And, at last, as Pumpkins are carved and lit, the stage is set for a ghoulish Halloween night:

Jack O’Lanterns grin,
Skeletons jangle and roll
Halloween is here!

by Rosalyn M. Carroll (Manlius 2009)

Happy Haunting!

Haiku for a Rainy Spring

To the chagrin of many, rain has predominated the weather this Spring. In fact, it’s hard to believe it’s mid-June already, what with Summer officially beginning in a few days! One has to ask, where, oh where, is the sun?

To cheer you up, we’ve dug out some haiku dedicated to Rain…yes, Rain…

From Jeanne Viggiano (Syracuse, 2009) comes a haiku which perfectly describes a rainy workday and the promise of a dry, sunny evening!

Rain pelts the sidewalks.
Lunch hour is a duck and dash.
Forecast: sun by five.

You’ve heard that phrase, “We need the rain”? Well, one benefit of all the rain this Spring has been the lush greens and gorgeous colors of its slow-blooming flowers. Renee-Noelle Felice (Syracuse 2011) says it well in her haiku:

After weeks of rain,
hollyhocks–deep pink and red–
big as salad plates

Have you ever just sat and listened to the rain falling? Frequent haiku contributor, Anne Mackenzie (Skaneateles, 2014), hears something beautiful:

woodland canopy
raindrops tap-dancing on leaves
ageless lullaby

Listening to the rain takes another shape in this delightful haiku by poet, Nicholas Petrone (Syracuse, 2010):

wooden boards beneath
Ruskin front porch rocker creak
steady rain keeps time

Our featured haiku poster is from our 2004 Series. The bright haiku was written by long-time contributor, Marilyn Shelton; the illustration colorfully created by former Syracuse University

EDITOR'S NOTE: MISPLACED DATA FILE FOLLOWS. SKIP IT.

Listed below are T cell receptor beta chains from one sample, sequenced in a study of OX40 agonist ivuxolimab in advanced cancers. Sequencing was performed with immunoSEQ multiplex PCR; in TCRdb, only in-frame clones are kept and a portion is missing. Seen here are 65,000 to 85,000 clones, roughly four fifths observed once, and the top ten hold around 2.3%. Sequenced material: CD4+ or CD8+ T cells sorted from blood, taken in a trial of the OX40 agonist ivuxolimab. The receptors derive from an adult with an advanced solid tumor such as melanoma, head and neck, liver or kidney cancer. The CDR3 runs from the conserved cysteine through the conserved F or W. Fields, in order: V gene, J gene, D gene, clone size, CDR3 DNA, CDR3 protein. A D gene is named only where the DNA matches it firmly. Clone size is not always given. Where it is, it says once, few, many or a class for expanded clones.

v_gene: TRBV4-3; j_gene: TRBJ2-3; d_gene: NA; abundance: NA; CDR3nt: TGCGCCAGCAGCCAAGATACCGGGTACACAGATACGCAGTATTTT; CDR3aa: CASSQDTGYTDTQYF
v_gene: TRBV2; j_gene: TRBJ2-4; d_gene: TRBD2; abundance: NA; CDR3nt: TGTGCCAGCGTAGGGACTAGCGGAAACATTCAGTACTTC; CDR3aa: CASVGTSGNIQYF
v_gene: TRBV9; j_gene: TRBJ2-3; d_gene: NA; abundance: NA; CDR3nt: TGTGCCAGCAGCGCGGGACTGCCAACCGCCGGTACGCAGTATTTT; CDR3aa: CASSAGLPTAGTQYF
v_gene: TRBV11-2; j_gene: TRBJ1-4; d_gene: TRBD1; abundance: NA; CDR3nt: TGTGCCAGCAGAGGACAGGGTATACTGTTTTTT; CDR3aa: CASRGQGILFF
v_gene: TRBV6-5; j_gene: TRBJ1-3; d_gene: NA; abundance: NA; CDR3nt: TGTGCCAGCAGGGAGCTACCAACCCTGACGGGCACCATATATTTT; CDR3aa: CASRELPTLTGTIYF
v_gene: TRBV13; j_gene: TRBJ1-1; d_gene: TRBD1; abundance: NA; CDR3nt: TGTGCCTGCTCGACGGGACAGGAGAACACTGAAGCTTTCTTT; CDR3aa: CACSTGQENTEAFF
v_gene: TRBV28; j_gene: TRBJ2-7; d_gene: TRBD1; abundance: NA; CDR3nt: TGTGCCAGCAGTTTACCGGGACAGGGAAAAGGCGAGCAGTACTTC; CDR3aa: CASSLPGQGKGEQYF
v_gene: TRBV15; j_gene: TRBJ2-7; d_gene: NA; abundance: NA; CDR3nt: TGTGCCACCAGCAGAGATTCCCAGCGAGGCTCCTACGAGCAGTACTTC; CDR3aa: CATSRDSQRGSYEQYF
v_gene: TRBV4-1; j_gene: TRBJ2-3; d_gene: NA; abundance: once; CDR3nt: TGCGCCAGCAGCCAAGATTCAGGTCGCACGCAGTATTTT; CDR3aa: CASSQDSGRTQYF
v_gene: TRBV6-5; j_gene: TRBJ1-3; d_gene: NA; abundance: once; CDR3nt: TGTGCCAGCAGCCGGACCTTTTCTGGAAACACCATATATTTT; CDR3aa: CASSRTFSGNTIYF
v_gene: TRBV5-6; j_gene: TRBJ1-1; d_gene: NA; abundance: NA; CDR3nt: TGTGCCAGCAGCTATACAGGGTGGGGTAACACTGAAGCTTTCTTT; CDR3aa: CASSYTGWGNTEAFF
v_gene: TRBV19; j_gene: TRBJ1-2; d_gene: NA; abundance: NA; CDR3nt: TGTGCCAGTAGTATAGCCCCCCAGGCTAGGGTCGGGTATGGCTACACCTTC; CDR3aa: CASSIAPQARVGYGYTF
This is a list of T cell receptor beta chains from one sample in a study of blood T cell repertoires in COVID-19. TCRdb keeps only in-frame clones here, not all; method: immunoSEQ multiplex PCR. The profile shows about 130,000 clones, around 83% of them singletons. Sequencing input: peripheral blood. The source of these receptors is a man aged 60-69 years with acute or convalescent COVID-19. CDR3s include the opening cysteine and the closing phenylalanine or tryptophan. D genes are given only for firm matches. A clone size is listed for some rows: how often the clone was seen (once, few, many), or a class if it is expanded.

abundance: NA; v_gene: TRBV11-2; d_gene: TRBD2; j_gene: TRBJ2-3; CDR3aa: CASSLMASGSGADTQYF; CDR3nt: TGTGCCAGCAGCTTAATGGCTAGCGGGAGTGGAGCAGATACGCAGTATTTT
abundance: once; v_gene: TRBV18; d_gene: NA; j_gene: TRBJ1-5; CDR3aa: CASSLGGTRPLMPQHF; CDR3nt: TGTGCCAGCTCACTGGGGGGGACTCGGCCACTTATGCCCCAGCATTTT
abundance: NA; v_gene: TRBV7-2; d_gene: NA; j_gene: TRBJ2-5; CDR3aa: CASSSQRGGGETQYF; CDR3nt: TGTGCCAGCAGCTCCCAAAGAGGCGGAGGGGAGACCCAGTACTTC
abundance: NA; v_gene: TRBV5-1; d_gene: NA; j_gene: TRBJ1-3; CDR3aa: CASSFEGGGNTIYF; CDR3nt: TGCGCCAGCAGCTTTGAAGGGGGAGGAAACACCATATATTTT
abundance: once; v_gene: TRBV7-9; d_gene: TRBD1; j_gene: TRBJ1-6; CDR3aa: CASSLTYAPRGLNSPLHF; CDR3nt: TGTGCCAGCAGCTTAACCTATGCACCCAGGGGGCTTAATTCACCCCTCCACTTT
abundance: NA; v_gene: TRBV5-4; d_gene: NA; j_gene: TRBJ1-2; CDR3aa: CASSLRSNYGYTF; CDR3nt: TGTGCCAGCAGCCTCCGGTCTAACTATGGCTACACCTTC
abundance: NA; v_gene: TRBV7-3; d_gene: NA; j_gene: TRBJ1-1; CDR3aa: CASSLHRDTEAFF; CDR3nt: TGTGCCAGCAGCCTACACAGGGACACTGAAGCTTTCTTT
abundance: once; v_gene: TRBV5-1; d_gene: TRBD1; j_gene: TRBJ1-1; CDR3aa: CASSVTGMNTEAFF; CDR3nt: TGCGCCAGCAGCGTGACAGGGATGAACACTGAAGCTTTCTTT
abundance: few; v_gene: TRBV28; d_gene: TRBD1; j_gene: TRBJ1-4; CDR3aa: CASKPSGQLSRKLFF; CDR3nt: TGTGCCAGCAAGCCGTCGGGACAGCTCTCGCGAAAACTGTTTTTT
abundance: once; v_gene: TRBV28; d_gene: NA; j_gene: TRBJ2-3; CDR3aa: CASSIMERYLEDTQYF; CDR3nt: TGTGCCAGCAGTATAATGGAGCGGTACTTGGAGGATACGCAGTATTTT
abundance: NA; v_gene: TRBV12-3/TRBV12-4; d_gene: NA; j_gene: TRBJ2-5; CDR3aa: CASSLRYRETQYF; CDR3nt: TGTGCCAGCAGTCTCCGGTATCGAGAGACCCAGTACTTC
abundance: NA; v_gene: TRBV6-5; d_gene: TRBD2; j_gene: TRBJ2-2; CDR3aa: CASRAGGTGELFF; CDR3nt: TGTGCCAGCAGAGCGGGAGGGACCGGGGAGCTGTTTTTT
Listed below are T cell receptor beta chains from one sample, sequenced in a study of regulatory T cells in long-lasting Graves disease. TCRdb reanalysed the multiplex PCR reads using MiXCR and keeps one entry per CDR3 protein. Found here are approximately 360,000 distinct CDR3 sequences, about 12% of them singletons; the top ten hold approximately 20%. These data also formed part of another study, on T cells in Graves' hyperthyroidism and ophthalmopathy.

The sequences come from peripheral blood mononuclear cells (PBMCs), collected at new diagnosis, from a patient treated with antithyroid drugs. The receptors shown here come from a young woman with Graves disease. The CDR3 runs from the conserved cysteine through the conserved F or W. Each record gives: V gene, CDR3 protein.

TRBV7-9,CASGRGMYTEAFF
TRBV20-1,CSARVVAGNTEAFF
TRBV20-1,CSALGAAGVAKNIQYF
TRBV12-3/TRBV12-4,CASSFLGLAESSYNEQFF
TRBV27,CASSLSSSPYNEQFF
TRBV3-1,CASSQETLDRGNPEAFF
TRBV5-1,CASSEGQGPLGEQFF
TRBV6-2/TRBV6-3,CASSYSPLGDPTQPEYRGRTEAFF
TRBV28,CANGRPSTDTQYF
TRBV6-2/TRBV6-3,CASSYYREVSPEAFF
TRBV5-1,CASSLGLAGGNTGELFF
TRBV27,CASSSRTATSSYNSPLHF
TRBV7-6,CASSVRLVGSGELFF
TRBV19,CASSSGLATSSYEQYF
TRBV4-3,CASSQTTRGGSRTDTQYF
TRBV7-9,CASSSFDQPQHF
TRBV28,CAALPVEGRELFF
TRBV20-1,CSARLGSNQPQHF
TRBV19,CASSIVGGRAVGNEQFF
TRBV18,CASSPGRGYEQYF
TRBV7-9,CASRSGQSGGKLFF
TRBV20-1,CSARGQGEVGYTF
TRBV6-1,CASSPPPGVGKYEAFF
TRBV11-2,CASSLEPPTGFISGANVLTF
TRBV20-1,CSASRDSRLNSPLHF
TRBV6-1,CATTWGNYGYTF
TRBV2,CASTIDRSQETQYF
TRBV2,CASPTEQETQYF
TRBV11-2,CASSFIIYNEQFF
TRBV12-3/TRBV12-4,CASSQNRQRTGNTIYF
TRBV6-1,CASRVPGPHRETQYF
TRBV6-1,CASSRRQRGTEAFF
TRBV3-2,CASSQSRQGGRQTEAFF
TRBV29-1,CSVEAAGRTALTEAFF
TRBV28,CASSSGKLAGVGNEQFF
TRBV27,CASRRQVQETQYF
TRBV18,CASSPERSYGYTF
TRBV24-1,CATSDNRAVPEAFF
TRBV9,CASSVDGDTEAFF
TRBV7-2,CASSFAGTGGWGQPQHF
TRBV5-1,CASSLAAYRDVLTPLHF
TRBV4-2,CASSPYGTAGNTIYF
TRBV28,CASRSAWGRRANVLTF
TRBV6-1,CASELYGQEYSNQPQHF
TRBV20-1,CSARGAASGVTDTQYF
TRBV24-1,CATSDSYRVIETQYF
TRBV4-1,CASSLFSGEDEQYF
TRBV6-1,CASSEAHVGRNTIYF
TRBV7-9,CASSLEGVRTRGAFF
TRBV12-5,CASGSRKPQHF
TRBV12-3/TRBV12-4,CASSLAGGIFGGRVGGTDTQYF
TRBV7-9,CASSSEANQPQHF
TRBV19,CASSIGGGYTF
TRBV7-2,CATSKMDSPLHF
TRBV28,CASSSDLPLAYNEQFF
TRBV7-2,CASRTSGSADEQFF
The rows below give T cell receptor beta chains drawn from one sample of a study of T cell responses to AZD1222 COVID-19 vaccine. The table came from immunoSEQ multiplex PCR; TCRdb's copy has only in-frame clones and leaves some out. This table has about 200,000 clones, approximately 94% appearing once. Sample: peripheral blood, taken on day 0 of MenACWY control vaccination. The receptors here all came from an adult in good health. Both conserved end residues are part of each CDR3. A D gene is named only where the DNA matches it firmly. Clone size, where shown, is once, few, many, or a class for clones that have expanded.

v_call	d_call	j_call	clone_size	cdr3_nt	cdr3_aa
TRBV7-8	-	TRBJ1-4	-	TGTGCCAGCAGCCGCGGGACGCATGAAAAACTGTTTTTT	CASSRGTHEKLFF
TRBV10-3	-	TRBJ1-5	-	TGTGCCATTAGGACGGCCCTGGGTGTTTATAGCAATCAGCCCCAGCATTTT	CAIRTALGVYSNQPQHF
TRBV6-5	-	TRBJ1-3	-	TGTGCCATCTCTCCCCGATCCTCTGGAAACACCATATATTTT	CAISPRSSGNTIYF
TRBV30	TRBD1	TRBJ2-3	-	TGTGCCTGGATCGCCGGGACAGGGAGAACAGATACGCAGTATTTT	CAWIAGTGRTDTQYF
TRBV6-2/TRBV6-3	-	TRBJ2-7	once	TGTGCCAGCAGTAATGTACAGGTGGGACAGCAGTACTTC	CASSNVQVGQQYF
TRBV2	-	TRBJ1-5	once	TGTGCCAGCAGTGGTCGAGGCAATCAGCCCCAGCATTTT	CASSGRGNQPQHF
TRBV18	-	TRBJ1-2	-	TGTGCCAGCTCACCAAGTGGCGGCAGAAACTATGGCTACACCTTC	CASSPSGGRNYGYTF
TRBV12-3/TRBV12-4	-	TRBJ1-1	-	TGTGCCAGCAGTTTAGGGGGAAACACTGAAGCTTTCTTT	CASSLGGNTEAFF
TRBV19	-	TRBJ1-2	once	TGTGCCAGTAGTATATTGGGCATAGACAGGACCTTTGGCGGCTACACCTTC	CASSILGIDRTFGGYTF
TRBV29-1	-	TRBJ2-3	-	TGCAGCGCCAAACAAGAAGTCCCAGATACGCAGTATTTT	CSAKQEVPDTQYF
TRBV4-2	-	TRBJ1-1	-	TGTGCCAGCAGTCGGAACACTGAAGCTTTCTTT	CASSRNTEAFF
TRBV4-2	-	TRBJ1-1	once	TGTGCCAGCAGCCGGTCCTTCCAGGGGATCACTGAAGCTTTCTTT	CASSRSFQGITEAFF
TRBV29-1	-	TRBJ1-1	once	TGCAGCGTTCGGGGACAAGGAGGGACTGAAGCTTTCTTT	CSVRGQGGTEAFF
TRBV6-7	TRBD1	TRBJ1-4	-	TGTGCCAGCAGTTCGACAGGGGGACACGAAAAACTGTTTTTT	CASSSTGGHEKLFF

student, Marlene Heuer.

silver drops of rain / suddenly, a bright garden / of umbrellas blooms

Of course, when all else fails, there’s nothing like getting your Gene Kelly on, like Rosalyn Carroll (Manlius, 2016) does in her haiku:

With a steady beat,
rain strikes my umbrella—I’m
dancin’ in the rain

Stay dry! And, as the old song goes, “let a smile be your umbrella”!

Posted by Rosalyn M. Carroll for the Syracuse Poster Project


Haiku For March Madness

Here at the Syracuse Poster Project, a lot of haiku submitted and contributed by our fine poets, highlight observations and sensory experiences found in the world around us. Topics run the gamut, from Mother Nature to our love of music, holiday celebrations and even sporting events!

To celebrate March Madness — the kind of madness when hoops, top seeds, Selection Sunday, brackets and hopeful Cinderella’s, take on a life of their own — we’ve opened up our archives to some fun haiku with an eye on Basketball!

Spoiler Alert: What with Syracuse University in our front yard, many of the haiku presented below highlight the Syracuse Orange games held at the Dome on the SU Hill.

In that airy Dome
orange knights vow grand conquest
Big East battleground!

by Robert Stone (Baldwinsville, 2008)

The stakes are rising,
screams echoing through the Dome,
the shot’s up, it’s in!

by Nolen Brann (Jamesville, 2018)

Hoops hysteria
basketball stars down the court
Orange Carrier

by Jennifer Fulco (Syracuse, 2012)

Our featured haiku poster is from our 2008 Series. The colorful haiku was written by poet, Pat Flowers and beautifully illustrated by former Syracuse University Illustration student, Gabe Eng-Goetz, now working as a professional artist and designer; he is also the founder of Runaway.